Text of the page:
I can’t help but think that both camps are right.  We are saved by grace through faith (Eph. 2:8-10).  No matter how many good works we might do, not a single one of us will ever be able to stand before God and demand, justifiably, that we deserve to be saved.  We’ll be dependent on grace when all else is stripped away before the eyes of the One who will judge us.  But we are also created for good works in Christ.  It seems to me that much of the confusion has to do with whether or not we’re talking about justification or sanctification.  (These are relatively new thoughts to me, so I hope I’m not off base here!)  Justification has to do with our salvation.  Scripture says that we “have been” justified – once and for all.  So that means that our salvation can’t have anything to do with ongoing works.  But sanctification – the process of becoming more and more set apart and Christlike – requires all kinds of effort and works.  Did Christ just sit around thinking about faith during his time here?  No, of course not!  He was working the will of the Father – healing, preaching, teaching, giving grace and forgiveness. 

I think the effort comes into play with sanctification…it’s why Peter in 2 Pet. 1 says we need to make “every effort” to add things to our faith so we can have the completeness of life God longs to give us.  No matter how hard I work, I can’t work my way into justification.  And even in sanctification, without the help of the Spirit I can’t become Christlike.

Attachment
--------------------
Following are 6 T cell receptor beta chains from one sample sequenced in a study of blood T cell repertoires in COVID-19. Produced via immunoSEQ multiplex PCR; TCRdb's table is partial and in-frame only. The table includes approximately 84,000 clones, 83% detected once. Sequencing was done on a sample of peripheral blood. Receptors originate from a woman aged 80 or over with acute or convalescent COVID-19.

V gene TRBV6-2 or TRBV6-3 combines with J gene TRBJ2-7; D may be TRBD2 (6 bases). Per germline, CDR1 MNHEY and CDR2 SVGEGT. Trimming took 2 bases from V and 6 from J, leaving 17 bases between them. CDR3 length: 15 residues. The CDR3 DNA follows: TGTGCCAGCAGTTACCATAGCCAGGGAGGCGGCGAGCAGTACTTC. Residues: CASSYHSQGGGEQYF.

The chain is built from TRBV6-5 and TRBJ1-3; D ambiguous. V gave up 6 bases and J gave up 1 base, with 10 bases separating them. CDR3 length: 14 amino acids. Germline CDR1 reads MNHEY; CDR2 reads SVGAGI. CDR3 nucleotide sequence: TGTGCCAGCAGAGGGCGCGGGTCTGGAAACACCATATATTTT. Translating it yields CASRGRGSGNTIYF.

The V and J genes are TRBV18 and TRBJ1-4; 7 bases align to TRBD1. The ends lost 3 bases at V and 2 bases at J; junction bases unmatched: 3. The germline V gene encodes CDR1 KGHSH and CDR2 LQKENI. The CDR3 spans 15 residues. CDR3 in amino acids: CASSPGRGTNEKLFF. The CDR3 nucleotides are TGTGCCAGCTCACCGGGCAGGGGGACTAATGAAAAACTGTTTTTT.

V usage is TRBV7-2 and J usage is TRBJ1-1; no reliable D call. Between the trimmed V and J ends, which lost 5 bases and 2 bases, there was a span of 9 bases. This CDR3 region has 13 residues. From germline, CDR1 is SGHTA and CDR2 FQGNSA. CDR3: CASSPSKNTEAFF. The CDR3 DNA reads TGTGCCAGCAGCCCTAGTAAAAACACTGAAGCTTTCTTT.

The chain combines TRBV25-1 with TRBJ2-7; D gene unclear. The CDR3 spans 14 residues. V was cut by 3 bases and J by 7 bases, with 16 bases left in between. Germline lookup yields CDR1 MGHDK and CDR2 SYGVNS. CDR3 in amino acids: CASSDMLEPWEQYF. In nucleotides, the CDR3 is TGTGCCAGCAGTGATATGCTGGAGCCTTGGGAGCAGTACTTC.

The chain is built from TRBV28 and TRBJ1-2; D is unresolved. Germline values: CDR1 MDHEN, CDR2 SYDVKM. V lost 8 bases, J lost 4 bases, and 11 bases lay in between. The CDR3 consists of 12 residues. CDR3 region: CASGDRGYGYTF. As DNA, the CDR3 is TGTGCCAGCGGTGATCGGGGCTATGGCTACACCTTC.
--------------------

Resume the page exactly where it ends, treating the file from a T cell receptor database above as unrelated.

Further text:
Grace is not opposed to effort – only to taking credit, thinking we’ve earned something by our efforts.

PRAYER:  Thank you for your love, mercy and grace, and the work of your Son on the cross and for the work of the Spirit in the lives of your children.  In Jesus’ name, Amen.

Copyright by 2017 by Galen C. Dalrymple.

DayBreaks for 10/10/17 – Confidence Builders

DayBreaks for 10/10/17: Confidence Builders

From the DayBreaks archive:

Patrick O’Boyle once recalled the late-1940s Hyde Park “Speakers’ Corner” appearances of Frank Sheed, a Catholic author and publisher, with these words: